Teacups and Tears

I tread through the door with my flaccid plastic containing sweet sweets,

ones that I treat myself to oh too very often,

but I find my longing sister and my dreading mother hammering

flashing ultimatums, instantly, not confined

torn into pieces and latched into a beautiful teacup,

a teacup that cannot be gestured into, nor fulfilled.

This teacup is all that embodies gender socialisation,

and all that I am against. This teacup negates

the big red cut on seamless white skin, or

a painted black nail with all the pale

ones contrasting or me standing next to a dead person; paradigms

between life and not.

The teacup flashes as it cripples and breaks and thrashes

itself onto the old marble floor. The pieces laying adjacent

almost formed a perfect circle or star, but the pieces

were too very apart and I realised that I am, and she is

the pieces that were too apart because she is not a teacup.

I am not a teacup.

Oh daddy you live so far apart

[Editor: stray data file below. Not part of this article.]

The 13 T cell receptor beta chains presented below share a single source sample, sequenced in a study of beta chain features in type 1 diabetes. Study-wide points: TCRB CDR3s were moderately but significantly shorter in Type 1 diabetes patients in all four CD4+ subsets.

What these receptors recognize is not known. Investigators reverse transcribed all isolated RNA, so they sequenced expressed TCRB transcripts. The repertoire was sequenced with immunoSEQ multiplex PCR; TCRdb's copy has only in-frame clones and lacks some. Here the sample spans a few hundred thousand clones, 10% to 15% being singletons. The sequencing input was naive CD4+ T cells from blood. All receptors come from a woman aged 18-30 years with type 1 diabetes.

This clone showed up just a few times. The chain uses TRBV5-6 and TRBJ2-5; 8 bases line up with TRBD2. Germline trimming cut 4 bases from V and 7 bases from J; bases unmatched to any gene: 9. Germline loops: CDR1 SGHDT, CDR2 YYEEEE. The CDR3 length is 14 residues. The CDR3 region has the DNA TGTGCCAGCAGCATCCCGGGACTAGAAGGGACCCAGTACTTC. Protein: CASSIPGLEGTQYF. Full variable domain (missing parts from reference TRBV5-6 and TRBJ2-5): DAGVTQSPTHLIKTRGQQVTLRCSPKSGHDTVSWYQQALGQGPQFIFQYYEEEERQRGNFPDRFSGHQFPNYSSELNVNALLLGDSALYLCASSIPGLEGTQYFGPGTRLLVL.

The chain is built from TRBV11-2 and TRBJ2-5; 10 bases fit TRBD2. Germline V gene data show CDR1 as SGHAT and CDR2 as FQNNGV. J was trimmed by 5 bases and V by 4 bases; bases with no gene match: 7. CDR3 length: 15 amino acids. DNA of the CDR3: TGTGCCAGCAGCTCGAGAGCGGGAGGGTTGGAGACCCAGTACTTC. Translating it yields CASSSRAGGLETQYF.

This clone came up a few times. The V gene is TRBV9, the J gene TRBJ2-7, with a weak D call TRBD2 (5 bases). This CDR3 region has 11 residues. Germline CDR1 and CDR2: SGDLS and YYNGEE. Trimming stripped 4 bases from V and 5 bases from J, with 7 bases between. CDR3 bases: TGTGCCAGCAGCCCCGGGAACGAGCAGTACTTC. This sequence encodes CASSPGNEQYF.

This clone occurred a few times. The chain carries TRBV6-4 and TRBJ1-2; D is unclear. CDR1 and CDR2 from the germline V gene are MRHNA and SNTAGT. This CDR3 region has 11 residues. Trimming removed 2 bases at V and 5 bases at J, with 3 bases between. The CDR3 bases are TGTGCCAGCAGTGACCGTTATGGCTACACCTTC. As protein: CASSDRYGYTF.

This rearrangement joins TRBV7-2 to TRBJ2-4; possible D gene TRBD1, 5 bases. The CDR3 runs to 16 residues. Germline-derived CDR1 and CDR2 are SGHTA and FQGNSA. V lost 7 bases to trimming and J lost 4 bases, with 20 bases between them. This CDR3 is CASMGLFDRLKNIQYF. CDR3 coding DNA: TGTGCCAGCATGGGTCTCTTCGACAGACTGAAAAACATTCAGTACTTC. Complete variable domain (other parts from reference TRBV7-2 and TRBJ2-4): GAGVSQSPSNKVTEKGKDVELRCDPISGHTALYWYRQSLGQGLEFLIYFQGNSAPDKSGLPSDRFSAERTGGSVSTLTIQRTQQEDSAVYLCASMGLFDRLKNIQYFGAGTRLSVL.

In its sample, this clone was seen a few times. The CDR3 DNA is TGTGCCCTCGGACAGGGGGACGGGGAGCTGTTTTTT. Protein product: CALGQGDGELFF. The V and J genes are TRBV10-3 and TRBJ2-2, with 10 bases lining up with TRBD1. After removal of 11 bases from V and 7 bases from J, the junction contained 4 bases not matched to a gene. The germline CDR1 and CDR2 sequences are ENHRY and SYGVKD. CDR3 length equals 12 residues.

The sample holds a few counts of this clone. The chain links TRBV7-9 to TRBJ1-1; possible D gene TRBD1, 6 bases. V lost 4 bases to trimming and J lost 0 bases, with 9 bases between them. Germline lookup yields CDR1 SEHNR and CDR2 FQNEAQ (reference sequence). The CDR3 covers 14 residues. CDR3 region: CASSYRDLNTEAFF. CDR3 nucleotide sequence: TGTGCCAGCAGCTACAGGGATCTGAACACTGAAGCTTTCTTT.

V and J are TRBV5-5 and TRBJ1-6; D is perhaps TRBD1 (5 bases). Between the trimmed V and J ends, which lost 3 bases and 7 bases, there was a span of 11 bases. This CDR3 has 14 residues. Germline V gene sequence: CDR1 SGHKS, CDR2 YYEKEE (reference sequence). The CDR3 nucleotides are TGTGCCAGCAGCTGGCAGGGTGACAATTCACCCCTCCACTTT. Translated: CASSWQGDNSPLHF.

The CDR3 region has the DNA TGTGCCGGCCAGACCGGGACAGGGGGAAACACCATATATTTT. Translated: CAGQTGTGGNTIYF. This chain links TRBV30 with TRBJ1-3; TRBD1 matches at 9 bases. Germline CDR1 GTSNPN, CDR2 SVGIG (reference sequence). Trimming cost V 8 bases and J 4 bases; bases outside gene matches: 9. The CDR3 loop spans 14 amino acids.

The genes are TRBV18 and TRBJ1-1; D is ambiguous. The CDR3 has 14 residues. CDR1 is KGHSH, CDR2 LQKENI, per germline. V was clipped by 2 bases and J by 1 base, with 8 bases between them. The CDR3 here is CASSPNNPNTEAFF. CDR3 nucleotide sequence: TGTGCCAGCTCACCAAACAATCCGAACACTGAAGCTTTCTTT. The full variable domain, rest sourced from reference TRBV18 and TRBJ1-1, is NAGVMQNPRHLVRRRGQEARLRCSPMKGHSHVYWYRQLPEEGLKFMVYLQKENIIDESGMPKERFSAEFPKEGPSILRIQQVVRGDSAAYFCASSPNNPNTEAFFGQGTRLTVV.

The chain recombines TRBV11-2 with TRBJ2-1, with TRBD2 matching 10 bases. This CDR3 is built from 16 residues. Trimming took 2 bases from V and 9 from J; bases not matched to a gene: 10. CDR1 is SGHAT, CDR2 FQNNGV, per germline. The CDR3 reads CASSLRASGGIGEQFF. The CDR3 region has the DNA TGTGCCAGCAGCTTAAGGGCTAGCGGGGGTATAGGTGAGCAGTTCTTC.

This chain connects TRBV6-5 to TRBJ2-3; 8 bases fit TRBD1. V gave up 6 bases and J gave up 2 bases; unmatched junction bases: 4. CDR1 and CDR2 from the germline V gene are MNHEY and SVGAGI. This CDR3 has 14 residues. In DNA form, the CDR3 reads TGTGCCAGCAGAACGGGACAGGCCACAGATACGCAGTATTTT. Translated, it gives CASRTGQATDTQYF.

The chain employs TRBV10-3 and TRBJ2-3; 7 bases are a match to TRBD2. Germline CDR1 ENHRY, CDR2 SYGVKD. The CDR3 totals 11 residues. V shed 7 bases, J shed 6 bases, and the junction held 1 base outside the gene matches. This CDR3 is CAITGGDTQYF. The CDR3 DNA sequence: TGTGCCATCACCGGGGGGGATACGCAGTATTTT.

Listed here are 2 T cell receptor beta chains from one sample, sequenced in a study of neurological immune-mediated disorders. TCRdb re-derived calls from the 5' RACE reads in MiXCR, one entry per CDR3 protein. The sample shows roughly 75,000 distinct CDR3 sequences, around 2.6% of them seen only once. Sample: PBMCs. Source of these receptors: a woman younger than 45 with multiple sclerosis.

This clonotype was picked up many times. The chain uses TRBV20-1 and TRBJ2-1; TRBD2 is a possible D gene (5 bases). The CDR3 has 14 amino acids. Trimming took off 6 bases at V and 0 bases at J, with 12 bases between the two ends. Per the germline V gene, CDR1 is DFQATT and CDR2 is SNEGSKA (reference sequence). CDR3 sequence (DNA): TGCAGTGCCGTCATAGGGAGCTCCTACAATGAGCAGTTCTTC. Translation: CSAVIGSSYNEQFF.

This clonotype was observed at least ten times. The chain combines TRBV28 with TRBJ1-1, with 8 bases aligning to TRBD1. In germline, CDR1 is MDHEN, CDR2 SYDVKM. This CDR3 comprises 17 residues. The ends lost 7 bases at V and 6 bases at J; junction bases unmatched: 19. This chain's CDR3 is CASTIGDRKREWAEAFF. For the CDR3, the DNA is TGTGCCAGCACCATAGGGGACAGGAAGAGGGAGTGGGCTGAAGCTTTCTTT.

and have you not started to dread

this arrangement you have loved from the start

or have you not rethought

your beautiful silverly arrangement?

Can a doctor be always right?

Or can’t one misjudge, since doctors are born human

and daddy, you are a human.

I think of all the miles banging between the island and the land

and all the hours it can

take before I see that face

that supposedly wishes me well, but I don’t notice.

I do not talk to my brother and I do not talk to my sister

But I talk to myself and I know myself.

And I ask if knowing yourself is worth over fulfilling

that teacup everyone surrounding you begs you

again and again to


and every time, every where, every place:

all the lands I travel and all the stars I gaze.

All the gardens of Mullingar, and the countryside

of Letterkenny and the turquoise deep twilight sky

of Exeter and prowling boredom of Douglas and Ramsey

and Lahore’s brutal pollution and and and

and I know that I know myself

because I have awarded myself the time.

I do not look down, I do not frown and I do not crown myself

as an elite, or an academic or someone who is so better

that he is so far up his own privileged dynamic

that he cannot consider what others

think of him. I just believe

in myself. I believe in my

values. I believe in what

I am accustomed to,

and what you

begged me

to become

all this


You got your wish,

and now I have discovered mine.

Now regret your wish, and all that is left behind.

I am not going to apologise.


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